PRO Canada became a member of the International Confederation of Societies of Authors and Composers (CISAC) in 1980, was subsequently elected into its administration council, and in 1986 to its executive bureau. In 1981 PRO Canada hosted the eighth Congress of the International Copyright Society INTERGU.
In an effort to help Canadian composers and songwriters collect mechanical royalties from the USA and overseas countries, a service until then unavailable, a mechanical rights division of PRO Canada was established with the acronym CANAMEC. Activity in this field of mechanical rights led subsequently to the founding of SODRAC (Society for the Reproduction Rights of Authors and Composers) in partnership with SPAQ and SACEM/SDRM, the French performing and mechanical rights society. As a result SACEM/SDRM Canada and CANAMEC were phased out. PRO Canada divested itself of its shares in SODRAC in 1988.
While PRO Canada's primary function continued to be the collection of license fees and distribution of royalties to affiliates, it assisted them and the music community at large in other ways, through workshops, competitions, awards, and other important promotional activity on both national and international levels.
In 1947 BMI Canada established a publishing division headed by Jean L. Howson. She was succeeded in 1956 by Ronald R. Napier, who was head of the publishing division 1959-69 and also manager of concert music administration 1963-84. After Napier's retirement in 1984, Rick MacMillan succeeded him and remained in that capacity until 1990, when he was named editor of the SOCAN publications Canadian Composer and Probe. Claude Champagne served 1949-65 as editor-in-chief of the contemporary music dept. During the 1950s BMI Canada was the agent for Associated Music Publishers of New York and carried a large stock of the publications of Breitkopf and Härtel, B. Schott's, Universal Edition, C.F. Peters and other publishers. By 1969, when it was sold to Berandol, the publishing division held the largest number of copyrights of Canadian popular and serious music in Canada.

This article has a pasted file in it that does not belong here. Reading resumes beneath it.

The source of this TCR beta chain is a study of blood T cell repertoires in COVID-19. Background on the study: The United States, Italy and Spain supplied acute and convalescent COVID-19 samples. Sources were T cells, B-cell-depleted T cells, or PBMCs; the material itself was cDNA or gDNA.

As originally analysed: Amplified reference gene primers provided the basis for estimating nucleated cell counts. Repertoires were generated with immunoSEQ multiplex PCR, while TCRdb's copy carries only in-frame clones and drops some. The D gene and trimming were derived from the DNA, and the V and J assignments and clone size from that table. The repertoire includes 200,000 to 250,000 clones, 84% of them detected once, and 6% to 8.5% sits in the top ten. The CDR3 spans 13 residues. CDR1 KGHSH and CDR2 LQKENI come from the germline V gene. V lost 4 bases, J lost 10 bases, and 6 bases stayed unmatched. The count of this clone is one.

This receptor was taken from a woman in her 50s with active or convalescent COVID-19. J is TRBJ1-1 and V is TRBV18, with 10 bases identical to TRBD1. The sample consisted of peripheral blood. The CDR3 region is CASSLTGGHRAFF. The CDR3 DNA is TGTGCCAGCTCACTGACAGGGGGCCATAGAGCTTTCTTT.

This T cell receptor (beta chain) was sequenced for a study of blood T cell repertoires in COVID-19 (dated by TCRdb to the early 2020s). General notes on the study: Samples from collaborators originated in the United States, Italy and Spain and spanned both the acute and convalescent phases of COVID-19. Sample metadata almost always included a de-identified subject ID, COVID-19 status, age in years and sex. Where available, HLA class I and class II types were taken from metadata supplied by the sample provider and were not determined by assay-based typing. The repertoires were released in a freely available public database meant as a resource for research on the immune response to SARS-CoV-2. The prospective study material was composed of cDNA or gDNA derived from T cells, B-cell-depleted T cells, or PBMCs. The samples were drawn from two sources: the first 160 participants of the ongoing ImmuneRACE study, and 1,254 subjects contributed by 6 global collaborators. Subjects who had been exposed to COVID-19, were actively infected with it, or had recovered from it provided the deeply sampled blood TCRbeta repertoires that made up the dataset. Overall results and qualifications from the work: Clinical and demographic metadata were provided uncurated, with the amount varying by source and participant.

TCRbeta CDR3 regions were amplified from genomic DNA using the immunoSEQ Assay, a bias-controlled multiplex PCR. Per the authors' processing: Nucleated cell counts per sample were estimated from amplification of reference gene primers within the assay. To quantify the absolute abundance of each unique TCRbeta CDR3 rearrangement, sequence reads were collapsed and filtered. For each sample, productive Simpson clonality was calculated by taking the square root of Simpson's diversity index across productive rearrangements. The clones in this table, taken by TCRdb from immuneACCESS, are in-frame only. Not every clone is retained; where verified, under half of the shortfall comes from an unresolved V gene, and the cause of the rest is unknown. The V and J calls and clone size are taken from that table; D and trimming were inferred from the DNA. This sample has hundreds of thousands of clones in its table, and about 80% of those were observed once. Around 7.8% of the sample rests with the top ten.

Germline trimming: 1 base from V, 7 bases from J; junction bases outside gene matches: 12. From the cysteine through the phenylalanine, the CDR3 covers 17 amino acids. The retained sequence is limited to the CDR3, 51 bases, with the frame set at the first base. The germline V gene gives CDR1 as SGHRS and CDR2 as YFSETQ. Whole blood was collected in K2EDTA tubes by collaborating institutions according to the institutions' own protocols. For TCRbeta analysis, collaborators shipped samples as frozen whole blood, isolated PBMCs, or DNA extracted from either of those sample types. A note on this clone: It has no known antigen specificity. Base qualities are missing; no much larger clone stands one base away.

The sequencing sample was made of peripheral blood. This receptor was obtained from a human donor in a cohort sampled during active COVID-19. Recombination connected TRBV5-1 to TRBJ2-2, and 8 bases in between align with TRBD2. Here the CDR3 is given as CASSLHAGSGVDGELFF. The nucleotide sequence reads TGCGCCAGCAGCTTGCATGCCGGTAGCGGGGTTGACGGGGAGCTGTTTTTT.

Together with publishing activities, BMI Canada was for some time owner of the Melbourne record label, acted as its artist-and-repertoire director and financed partially or entirely all 23 titles in the Melbourne catalogue, which was devoted predominantly to Canadian music. Assistance was also provided to some CBC and Canadian Music Centre recordings.
Biographical files of Canadian writer and composers were made available for research purposes and profiles of affiliated Canadian composers of serious music were published in brochures in French and English and distributed nationally and internationally.